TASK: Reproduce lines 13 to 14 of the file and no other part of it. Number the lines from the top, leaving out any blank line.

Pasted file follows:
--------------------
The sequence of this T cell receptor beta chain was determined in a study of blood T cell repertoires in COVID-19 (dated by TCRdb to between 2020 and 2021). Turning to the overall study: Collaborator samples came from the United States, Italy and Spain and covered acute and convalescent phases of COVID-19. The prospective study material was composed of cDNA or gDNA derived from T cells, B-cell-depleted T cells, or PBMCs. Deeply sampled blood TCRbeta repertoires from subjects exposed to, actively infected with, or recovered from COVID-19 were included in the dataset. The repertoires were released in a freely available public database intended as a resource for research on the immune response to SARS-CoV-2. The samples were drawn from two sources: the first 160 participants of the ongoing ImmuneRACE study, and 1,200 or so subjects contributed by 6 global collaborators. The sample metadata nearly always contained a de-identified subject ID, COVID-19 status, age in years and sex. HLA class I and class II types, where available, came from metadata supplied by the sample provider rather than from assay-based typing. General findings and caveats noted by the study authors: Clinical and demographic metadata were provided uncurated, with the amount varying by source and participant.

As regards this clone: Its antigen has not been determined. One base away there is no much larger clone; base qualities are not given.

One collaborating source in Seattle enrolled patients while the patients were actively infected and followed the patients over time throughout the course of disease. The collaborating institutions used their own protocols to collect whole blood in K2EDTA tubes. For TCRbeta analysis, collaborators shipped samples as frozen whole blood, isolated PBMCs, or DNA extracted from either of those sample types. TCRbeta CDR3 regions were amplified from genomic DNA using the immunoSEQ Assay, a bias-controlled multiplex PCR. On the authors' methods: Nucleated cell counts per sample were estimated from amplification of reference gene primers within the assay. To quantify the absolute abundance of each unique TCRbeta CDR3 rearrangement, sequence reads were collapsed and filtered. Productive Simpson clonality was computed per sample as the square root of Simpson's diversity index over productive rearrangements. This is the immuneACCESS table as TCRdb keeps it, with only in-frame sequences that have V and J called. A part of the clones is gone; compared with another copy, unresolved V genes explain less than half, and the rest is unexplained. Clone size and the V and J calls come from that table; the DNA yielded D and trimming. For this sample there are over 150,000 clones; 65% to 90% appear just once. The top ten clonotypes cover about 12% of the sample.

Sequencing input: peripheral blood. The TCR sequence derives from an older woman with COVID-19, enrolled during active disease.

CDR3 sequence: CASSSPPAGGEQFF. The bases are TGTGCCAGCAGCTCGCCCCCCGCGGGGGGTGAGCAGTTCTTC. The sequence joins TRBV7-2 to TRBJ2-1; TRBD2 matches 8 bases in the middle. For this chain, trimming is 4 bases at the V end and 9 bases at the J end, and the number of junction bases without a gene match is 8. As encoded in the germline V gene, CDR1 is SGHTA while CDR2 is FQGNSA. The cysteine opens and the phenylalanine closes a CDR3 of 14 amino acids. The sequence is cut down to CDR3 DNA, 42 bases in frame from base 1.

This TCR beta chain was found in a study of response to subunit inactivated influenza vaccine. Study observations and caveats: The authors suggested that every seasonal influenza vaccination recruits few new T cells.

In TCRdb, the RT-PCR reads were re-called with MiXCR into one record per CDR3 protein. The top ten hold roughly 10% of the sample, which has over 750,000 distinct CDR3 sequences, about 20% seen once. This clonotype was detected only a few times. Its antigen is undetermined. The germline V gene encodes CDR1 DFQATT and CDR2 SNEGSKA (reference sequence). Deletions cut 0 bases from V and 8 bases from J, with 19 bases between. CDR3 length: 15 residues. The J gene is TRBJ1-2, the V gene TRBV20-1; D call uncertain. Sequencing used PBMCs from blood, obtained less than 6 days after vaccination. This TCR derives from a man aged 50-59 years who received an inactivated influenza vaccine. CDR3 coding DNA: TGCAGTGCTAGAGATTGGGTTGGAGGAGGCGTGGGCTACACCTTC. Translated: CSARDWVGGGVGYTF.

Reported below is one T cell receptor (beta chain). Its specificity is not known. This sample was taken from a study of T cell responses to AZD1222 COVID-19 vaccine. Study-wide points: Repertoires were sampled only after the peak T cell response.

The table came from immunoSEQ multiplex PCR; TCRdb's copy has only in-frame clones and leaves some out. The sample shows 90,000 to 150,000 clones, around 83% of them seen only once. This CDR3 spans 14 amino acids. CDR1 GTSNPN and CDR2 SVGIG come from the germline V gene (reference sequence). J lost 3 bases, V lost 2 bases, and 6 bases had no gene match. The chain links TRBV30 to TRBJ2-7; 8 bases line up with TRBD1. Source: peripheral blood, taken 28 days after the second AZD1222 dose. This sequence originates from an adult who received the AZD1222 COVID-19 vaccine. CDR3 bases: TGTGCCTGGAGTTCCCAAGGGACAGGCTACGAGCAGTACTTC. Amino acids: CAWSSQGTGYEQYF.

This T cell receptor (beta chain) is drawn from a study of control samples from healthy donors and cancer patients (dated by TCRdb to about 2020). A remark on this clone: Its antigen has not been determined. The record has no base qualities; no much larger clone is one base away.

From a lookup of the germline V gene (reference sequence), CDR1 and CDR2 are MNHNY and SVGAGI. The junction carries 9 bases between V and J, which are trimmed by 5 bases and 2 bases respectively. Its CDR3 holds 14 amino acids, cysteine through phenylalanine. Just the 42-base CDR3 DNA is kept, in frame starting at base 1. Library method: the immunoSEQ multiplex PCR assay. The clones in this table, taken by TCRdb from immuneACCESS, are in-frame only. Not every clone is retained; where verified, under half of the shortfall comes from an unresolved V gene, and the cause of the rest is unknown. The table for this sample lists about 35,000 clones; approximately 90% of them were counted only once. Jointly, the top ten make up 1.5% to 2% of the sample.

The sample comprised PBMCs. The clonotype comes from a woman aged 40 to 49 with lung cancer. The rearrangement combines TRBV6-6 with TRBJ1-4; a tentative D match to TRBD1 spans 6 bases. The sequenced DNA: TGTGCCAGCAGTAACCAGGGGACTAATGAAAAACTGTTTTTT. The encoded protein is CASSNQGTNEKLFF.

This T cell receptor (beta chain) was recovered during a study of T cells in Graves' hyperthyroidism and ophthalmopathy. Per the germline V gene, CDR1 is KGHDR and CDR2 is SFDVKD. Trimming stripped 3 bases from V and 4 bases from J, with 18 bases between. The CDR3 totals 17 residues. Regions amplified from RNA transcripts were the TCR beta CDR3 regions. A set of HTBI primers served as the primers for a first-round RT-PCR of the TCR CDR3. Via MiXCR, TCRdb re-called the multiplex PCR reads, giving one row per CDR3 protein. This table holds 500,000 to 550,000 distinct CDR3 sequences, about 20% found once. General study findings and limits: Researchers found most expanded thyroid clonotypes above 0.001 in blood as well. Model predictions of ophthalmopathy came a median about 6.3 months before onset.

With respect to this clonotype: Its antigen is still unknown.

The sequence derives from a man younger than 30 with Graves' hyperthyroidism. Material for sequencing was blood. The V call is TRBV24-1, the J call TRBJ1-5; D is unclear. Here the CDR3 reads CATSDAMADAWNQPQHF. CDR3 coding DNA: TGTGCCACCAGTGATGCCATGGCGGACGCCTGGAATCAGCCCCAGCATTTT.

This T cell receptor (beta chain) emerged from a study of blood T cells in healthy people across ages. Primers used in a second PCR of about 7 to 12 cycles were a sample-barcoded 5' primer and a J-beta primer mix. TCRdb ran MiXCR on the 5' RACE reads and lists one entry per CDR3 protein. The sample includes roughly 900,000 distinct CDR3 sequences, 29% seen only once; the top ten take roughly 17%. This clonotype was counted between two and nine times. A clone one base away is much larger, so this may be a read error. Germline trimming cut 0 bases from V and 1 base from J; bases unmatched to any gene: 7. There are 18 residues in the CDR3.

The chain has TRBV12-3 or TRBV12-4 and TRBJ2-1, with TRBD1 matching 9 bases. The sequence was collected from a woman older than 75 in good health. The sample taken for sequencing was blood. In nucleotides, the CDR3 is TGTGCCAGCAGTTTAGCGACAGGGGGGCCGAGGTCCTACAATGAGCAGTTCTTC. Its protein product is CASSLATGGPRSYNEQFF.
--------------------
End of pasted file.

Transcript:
This T cell receptor (beta chain) was recovered during a study of T cells in Graves' hyperthyroidism and ophthalmopathy. Per the germline V gene, CDR1 is KGHDR and CDR2 is SFDVKD. Trimming stripped 3 bases from V and 4 bases from J, with 18 bases between. The CDR3 totals 17 residues. Regions amplified from RNA transcripts were the TCR beta CDR3 regions. A set of HTBI primers served as the primers for a first-round RT-PCR of the TCR CDR3. Via MiXCR, TCRdb re-called the multiplex PCR reads, giving one row per CDR3 protein. This table holds 500,000 to 550,000 distinct CDR3 sequences, about 20% found once. General study findings and limits: Researchers found most expanded thyroid clonotypes above 0.001 in blood as well. Model predictions of ophthalmopathy came a median about 6.3 months before onset.

With respect to this clonotype: Its antigen is still unknown.